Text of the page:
Man, I'm a basket case, haha. Oh well, I'm learning to live with it.

Sandra Ruttan said...

Steve, you're so needy you might be a woman!

Mai Wen, if you're a basket case, at least I'm in good company! Really, you sound just like me.

M. G. Tarquini said...

I just noticed your title for this post, Sandra!

Should authors be jerks?

Um...no.

Elizabeth said...

Glad to know I'm not the only one who overanalyzes everything I say or write, or, for that matter, everything everyone else says or writes. Maybe that just comes with the trade.

Sela Carsen said...

I purposely avoided a recent blog explosion on this topic because I was given to understand that an author whose work I really enjoy was a total beeyotch. If I was exposed first hand to her beeyotchity, I'd never be able to read her books again and that would make me sad. So is that really hypocritical of me? Probably.

I just got back from a conference where I've realized in hindsight that I was probably a bit of a bore on occasion. Very likely *more* than one occasion.

Only one person was rude to me, but she was just a rude person. It was nothing to do with me personally. (I hadn't had a chance to bore her yet.)

I do try to give a lot of authors the benefit of the doubt. I'm generally quite extroverted and I know that's not often the norm for writers -- so if they're awkward or silent or even acting a bit snobbish, I usually put it down to being an introvert thrust into the spotlight.

Sandra Ruttan said...

Thanks Mindy!

Elizabeth, maybe it is the trade. At least we all know we aren't alone!

Sela, I have a feeling I bored a number of people. And you have a very balanced way of looking at it. It's nice to know some people give others the benefit of the doubt too.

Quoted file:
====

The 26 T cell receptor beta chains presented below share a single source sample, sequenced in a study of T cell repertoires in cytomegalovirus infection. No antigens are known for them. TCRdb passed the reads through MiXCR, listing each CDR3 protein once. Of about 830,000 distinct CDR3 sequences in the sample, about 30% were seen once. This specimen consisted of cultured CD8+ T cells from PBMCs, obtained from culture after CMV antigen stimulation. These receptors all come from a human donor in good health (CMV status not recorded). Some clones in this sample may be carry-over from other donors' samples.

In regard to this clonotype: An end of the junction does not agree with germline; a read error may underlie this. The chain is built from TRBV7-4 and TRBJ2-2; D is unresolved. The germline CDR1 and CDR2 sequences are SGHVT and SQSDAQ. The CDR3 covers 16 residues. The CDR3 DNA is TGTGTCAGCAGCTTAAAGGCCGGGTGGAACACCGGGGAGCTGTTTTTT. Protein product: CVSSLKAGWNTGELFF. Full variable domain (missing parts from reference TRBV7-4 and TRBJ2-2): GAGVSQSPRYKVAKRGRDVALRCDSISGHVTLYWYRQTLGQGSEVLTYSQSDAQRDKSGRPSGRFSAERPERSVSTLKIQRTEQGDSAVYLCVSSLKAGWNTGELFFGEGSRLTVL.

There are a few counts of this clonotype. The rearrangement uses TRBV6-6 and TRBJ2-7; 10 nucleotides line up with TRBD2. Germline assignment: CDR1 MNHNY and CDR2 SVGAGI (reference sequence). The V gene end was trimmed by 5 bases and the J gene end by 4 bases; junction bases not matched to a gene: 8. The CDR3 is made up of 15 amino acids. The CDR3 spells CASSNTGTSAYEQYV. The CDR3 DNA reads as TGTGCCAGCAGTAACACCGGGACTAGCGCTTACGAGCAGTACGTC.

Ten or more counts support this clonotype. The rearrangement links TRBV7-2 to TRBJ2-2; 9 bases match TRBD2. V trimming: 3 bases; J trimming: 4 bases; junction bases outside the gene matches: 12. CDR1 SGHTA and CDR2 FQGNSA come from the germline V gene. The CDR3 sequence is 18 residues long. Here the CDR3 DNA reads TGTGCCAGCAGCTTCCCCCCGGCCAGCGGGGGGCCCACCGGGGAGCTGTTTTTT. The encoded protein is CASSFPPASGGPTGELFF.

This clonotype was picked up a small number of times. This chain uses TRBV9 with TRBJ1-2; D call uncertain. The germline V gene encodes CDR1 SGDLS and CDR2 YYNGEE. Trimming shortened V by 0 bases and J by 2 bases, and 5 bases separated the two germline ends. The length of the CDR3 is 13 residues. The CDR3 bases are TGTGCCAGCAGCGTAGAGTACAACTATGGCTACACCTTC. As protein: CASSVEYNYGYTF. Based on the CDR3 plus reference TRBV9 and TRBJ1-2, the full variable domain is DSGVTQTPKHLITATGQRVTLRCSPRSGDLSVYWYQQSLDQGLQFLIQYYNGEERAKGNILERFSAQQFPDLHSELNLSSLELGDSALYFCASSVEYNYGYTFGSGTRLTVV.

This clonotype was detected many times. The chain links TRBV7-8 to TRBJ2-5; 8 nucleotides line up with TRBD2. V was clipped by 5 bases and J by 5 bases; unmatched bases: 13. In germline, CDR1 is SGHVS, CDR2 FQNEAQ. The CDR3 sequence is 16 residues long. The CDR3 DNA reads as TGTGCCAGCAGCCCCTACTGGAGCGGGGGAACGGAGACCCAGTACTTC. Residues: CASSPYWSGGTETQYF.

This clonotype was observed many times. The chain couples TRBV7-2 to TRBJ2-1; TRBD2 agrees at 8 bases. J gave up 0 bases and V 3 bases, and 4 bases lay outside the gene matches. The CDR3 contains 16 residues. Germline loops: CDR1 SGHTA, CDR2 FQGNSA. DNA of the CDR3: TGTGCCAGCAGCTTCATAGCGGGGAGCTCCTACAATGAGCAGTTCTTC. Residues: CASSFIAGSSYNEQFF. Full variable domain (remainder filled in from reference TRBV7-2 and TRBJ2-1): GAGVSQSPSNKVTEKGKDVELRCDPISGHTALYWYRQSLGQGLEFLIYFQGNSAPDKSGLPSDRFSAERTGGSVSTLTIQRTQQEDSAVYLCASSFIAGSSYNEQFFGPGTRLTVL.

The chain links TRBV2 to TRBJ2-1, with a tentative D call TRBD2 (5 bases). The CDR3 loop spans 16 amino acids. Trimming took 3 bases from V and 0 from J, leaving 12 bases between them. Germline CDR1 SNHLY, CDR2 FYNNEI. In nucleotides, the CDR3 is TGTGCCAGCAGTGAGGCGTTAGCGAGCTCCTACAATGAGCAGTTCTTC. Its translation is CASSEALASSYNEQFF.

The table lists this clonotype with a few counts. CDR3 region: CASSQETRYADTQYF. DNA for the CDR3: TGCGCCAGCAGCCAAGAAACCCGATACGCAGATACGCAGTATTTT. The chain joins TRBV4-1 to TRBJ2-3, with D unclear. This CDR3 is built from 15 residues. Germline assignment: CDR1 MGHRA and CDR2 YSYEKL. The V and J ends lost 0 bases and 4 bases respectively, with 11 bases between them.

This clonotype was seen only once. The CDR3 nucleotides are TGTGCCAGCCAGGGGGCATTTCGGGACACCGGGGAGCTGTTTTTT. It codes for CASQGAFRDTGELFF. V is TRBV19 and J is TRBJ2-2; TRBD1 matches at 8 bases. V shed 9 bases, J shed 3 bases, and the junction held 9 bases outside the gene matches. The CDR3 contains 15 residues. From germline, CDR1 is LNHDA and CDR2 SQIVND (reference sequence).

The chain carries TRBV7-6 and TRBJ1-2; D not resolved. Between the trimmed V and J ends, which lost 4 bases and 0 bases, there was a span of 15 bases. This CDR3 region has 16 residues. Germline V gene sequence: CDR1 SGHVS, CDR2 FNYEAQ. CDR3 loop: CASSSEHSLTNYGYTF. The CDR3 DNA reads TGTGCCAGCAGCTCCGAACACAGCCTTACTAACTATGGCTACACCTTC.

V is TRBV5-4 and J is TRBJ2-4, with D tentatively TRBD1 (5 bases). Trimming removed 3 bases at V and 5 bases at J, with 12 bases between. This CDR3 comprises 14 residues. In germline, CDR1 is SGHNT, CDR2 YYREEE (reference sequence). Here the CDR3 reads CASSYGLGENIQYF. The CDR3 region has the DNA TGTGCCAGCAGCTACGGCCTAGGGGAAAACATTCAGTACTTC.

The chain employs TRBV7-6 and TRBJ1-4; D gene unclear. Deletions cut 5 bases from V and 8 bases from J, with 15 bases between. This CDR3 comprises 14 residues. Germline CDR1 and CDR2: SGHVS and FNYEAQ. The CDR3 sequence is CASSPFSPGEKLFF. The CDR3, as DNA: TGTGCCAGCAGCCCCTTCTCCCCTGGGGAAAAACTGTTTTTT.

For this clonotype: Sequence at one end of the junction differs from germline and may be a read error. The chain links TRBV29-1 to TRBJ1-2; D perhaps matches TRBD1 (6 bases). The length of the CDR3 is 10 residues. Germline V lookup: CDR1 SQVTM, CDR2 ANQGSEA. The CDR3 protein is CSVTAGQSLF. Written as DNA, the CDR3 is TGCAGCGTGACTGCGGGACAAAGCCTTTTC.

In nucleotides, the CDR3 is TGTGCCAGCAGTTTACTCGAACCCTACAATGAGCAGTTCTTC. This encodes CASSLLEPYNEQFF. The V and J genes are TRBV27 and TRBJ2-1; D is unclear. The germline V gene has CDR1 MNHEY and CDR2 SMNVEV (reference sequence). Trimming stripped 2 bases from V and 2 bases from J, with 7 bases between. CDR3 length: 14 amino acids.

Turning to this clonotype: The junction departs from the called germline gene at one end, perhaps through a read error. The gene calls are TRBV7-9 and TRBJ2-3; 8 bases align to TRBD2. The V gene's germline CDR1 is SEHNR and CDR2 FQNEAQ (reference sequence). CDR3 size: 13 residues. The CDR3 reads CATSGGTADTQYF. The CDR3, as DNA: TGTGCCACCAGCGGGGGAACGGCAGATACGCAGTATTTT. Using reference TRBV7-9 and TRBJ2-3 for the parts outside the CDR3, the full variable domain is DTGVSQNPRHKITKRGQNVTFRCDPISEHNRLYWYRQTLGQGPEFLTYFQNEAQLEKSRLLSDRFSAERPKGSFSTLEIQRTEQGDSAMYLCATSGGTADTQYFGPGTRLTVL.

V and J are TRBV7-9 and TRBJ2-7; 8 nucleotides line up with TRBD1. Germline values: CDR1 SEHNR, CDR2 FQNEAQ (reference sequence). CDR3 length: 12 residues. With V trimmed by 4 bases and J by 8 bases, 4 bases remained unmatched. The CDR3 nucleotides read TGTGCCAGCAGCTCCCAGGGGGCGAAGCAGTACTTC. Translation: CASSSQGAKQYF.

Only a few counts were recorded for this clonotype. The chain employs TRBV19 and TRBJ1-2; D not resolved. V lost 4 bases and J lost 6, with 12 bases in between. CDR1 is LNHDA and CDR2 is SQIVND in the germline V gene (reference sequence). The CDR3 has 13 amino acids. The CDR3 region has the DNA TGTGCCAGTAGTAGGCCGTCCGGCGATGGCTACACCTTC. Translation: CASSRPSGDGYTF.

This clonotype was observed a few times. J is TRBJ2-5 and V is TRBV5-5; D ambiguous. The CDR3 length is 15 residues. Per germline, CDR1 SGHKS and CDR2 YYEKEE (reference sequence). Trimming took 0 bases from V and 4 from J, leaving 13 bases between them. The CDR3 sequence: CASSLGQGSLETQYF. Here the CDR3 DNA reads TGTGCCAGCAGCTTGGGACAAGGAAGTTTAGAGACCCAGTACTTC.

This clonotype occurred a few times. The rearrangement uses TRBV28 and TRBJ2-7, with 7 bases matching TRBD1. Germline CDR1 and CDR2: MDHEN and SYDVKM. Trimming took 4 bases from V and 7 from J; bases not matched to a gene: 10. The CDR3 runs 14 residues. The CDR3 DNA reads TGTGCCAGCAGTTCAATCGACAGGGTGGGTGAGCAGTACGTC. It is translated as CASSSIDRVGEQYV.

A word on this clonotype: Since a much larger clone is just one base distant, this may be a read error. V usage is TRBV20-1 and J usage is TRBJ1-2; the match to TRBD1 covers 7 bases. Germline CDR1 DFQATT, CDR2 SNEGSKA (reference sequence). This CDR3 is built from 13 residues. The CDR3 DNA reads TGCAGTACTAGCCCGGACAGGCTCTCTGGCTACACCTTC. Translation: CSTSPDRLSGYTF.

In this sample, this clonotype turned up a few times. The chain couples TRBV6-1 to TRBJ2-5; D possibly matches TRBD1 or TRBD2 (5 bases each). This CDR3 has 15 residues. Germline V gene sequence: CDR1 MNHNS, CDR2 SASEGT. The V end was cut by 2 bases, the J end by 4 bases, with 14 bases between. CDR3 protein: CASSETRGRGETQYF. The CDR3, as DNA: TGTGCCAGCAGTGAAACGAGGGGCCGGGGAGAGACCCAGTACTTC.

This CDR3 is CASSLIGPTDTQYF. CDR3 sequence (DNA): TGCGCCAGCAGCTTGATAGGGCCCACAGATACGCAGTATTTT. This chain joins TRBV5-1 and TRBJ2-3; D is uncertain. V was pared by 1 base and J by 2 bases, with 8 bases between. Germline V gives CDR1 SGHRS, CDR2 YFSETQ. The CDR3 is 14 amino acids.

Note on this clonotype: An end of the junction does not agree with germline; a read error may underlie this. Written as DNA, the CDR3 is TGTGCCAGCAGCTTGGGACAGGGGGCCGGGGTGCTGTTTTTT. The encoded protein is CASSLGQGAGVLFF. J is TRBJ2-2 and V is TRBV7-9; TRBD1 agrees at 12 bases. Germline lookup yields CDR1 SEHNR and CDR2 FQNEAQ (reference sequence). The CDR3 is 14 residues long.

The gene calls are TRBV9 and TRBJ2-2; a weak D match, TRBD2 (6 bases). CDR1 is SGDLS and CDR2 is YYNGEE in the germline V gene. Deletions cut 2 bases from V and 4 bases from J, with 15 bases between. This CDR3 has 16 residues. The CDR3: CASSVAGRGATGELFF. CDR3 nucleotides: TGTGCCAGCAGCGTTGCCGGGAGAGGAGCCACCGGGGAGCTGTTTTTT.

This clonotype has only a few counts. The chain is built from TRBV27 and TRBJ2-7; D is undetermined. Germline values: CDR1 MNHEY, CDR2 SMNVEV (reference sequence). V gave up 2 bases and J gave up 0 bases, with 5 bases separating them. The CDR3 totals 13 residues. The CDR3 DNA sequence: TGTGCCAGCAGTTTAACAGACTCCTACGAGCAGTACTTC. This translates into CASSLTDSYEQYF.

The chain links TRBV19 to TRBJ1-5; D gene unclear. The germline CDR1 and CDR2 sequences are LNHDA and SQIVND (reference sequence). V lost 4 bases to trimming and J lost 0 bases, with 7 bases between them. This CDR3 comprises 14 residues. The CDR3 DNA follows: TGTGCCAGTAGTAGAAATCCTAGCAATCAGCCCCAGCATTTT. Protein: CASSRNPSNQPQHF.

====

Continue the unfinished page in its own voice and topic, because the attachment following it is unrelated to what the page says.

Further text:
S. W. Vaughn said...

*gasp!* What do you mean, Braveheart isn't Mel Gibson?! Oh, you've shattered my illusions... so does this mean Willem Dafoe is not Jesus?

Sandra, I'm so with you on the paranoia about people not liking me when they don't respond to e-mails or comments. I try to remind myself that not everyone is entrenched in front of their computers all day, and therefore not everyone is likely to respond within half an hour of me sending a message, but I can't help thinking: what did I say? How did I piss them off?

And as for reading authors I don't like personally--I stopped reading Rice after that Amazon rant where she made it very clear how much better she is than everyone else. 'Nuff said. :-)

Amra Pajalic said...

I can so relate to your comment about needing to get out more to deal with public engagements. When I lived in Sydney I was so isolated. A whole day would pass without me talking to a living soul until my husband came home from work. There is something about feeling like you forget how to interact with others, or maybe you doubt your capabilities when you've gone through such an isolating time.

I completely agree with you about not following up on the author who snubbed you. They might have an explanation, they might not. This was your experience and if you met again and your impression was corrected, cool. Until then, that's it.